Hupacasath Disappointed with Federal Judicial Review of Canada-China FIPA – Idle No More

Joint News Release. August 27, 2013

(Hupacasath Territory – August 27, 2013) The Federal Court of Canada has released its judicial review, Hupacasath First Nation v. The Minister of Foreign Affairs Canada and the Attorney General of Canada, regarding the pending ratification of the Agreement between the Government of Canada and the Government of the People’s Republic of China for the Promotion and Reciprocal Protection of Investments (FIPA).

Brenda Sayers, a representative of the Hupacasath Nation stated “We are not surprised though we are deeply disappointed with the decision as we firmly believe the FIPA will have a profound impact on our inherent Indigenous rights and for all Canadians who cherish the environmental heritage we leave for our future generations. We will work with our legal counsel and will fully explore all options available to the Hupacasath Nation. We have until the end of September to decide if the decision should be appealed, and we trust the Government of Canada will not take steps to ratify the FIPPA during that time, which would effectively deprive us of our right to appeal. We would to thank all of the organizations, First Nations and individuals who worked, supported and donated to this great effort.”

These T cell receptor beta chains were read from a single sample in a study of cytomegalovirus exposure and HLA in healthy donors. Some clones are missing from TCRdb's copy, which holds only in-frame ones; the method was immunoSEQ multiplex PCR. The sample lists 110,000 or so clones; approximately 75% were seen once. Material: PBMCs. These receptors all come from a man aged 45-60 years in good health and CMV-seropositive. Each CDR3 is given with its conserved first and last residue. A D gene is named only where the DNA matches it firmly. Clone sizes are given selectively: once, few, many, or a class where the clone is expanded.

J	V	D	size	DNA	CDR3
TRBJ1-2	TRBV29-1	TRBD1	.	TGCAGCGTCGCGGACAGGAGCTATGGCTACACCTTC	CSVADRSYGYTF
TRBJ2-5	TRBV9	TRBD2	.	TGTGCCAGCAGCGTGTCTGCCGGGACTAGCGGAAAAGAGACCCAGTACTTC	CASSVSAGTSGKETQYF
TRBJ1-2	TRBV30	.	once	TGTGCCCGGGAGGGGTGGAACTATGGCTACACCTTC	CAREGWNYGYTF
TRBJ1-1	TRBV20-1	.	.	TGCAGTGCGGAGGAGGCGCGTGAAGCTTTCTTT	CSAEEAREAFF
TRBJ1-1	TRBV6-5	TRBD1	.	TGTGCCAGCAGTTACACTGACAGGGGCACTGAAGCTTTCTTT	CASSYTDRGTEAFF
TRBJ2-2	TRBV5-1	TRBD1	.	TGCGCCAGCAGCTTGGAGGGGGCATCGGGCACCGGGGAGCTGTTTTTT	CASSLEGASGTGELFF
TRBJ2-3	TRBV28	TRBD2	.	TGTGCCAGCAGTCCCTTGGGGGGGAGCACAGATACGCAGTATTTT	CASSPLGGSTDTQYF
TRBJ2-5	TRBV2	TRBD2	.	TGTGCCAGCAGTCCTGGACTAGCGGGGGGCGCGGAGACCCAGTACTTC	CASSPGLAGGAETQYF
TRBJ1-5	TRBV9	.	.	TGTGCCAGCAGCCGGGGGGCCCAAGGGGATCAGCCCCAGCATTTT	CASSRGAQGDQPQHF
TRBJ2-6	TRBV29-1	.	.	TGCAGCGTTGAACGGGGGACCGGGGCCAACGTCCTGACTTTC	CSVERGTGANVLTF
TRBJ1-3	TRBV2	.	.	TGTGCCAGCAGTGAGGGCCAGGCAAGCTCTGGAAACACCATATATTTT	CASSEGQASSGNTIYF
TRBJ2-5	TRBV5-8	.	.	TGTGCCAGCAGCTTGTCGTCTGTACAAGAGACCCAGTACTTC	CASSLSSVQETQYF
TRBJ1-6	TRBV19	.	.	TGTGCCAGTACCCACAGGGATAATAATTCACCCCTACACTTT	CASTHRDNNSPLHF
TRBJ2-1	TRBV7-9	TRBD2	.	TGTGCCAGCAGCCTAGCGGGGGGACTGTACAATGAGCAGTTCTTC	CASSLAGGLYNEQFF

The Hupacasath First Nation filed a judicial review stating the FIPA was an infringement on inherent Aboriginal Title and Rights and due to a total lack of consultation the band council was compelled to launch a challenge under Section 35 of the Canadian Constitution.

“The Union of BC Indian Chiefs refuse to accept the Government of Canada’s argument that there is no ‘causal link’ or ‘potential adverse impacts’ on our constitutionally-enshrined and judicially-recognized Aboriginal rights and the ratification of FIPA. The Court wholeheartedly accepted Canada’s argument. First Nations leadership across this country are facing a federal government who stated in court that they do not need to nor ever intend to ever consult any First Nation regarding any trade agreement. The Court responded this total lack of consultation ‘would not contravene the principle of the honour of the Crown or Canada’s duty to consult’ That is absurd, unconscionable and incredibly offensive,” said Grand Chief Stewart Phillip, President of the Union of BC Indian Chiefs.

The Hupacasath First Nation was supported with legal affidavits from Serpent River First Nation and the Tsawwassen First Nation along with the Union of BC Indian Chiefs and the Chiefs of Ontario. As well,, the Council of Canadians, Avaaz, BC Federation of Labour, BC Teachers Federation, Canadian Auto Workers, Communications Energy and Paperworkers Union, KAIROS and ForestEthics fully supported the Hupacasath First Nation judicial review.

For further information contact:
Brenda Sayers, Hupacasath First Nation: (604) 684-0231
Grand Chief Stewart Phillip, President, Union of BC Indian Chiefs: (604) 684-0231

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